Whether the V-shaped recovery can last is an important question for markets. It is interesting that not even everyone agrees we are in a V-shape, even though the economic numbers show that we are.
My own view is that there has been such enormous fiscal stimulus - it added about 4% to global growth in the second quarter - that I doubt we will see such a strong boost in subsequent quarters. As we move into 2021, on current trajectories that shifts to a minus of about 1% or 2%1 so a continuation of the V-shaped recovery is unlikely without another round of stimulus. Substantial additional fiscal impetus, at this stage, would most likely be precipitated by a Democrat clean sweep in the US elections.
For now, we are more likely to see a pick-up in job losses, particularly if the second wave in COVID-19 cases and hospitalisations causes fresh lockdowns, as seems to be the case. What I would expect then is for the trajectory of global growth to slow, but it should still be positive, particularly as some areas of the world such as China are managing to defy the gloom.
It is worth keeping an eye on consumer confidence, which is ultimately driven by expectations around the income a consumer can earn. This is a critical factor in keeping the economy progressing. Stimulus packages such as the furlough schemes helped to replace lost income, but as some of that fades, we need to find a second cure, so to speak, for replacing lost income.
To some extent that may come in the form of a vaccine. If a vaccine does come, say around the new year, that would have a meaningful impact on people's expectations of income in 2021. And that is really what drives confidence.
In terms of what authorities can do to shore up the recovery, I do not think monetary policy is exhausted, but it is facing the law of diminishing returns. Central banks can always do yield curve control, or more quantitative easing, but that may exacerbate as many problems as it solves. A little bit of fiscal stimulus now will do as much as a lot of monetary stimulus and so the balance has to shift if we are going to see sustainable growth.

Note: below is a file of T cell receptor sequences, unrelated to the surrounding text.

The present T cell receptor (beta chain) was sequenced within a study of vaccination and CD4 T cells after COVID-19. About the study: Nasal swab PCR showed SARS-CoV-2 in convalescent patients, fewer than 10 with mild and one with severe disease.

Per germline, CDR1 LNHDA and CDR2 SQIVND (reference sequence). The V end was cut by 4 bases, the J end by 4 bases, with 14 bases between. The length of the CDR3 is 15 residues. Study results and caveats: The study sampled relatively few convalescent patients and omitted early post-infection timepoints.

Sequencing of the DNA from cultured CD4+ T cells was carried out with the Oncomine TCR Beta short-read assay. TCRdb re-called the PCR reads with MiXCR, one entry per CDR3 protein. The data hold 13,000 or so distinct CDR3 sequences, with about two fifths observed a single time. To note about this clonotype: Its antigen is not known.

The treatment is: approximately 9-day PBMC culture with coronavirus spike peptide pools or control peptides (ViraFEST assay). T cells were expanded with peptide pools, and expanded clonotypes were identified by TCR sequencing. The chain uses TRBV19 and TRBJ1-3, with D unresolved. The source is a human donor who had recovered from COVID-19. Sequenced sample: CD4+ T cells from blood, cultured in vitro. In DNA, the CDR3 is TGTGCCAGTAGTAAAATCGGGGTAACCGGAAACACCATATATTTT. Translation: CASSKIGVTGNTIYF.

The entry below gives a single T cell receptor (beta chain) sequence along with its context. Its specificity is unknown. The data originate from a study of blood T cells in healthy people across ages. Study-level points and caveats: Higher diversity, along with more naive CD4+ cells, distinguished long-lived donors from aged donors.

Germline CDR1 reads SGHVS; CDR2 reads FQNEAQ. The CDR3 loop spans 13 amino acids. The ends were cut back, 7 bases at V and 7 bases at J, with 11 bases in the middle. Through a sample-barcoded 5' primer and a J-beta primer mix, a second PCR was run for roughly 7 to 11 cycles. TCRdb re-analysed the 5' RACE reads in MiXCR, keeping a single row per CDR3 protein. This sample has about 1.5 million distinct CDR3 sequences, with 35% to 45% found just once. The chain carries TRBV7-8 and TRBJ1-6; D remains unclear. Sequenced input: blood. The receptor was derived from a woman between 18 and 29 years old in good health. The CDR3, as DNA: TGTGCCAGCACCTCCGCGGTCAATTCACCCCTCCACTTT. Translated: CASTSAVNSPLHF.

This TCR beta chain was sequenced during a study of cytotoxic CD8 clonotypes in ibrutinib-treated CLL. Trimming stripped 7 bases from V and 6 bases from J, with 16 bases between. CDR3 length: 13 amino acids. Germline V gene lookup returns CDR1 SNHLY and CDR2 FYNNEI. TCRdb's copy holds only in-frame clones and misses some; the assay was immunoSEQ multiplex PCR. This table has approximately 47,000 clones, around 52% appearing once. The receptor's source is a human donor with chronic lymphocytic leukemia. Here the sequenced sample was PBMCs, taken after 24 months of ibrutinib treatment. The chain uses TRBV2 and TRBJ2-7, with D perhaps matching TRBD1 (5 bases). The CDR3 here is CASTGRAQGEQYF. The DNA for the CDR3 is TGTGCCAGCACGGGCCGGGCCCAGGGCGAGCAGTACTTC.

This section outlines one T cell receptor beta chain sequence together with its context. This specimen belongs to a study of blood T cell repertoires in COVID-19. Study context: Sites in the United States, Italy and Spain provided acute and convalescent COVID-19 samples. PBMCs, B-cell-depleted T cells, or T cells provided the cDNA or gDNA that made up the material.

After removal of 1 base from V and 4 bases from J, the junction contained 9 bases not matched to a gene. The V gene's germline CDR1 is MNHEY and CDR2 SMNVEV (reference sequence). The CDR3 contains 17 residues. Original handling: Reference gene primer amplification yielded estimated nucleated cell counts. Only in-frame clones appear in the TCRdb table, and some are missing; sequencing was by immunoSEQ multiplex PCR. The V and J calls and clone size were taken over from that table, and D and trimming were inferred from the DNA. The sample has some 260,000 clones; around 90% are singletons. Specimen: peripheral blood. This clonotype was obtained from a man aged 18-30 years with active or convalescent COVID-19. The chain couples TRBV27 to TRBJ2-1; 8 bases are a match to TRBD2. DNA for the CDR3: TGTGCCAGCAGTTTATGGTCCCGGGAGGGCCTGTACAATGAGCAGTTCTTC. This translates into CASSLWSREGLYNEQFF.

The US Federal Reserve (Fed) recently adopted average inflation targeting, which implied that if inflation overshoots their 2% target, they may hold steady and not overreact because they want to see that number realised over time. This change is more than just cosmetic. The pandemic induced a sharp fall-off in inflation but it is now bouncing back and could potentially overshoot the 2% target. I think by removing any risk of a repeat of the ‘taper tantrum'2 or any expectation that the Fed would react to an overshoot, they have probably quelled volatility in the markets, which is good for risk assets.
What does this all mean for fixed income? There has been a phenomenal rally in risky assets, including credit. But what you have really seen is the removal of volatility. Central banks might not be able to inject much more growth into an economy, but they can depress volatility. And they can keep doing that. What that means is that rates are not moving around very much and are likely to stay low. The suppression of volatility is synonymous with tighter credit spreads, so I think that could be the ongoing story of 2021 even if growth moderates.
1Source: JPMorgan, Global Economic Research, global fiscal thrust estimates for 2020 +3.6% and 2021 -1.7%, as at September 2020. Fiscal thrust is the percentage point amount added to or subtracted from gross domestic product by changes in government expenditure and taxation.
2 Markets' adverse reaction following the US Federal Reserve Chairman's comments in May 2013, which suggested that the US was considering tapering (slowing down) the rate of its bond buying programme (quantitative easing).
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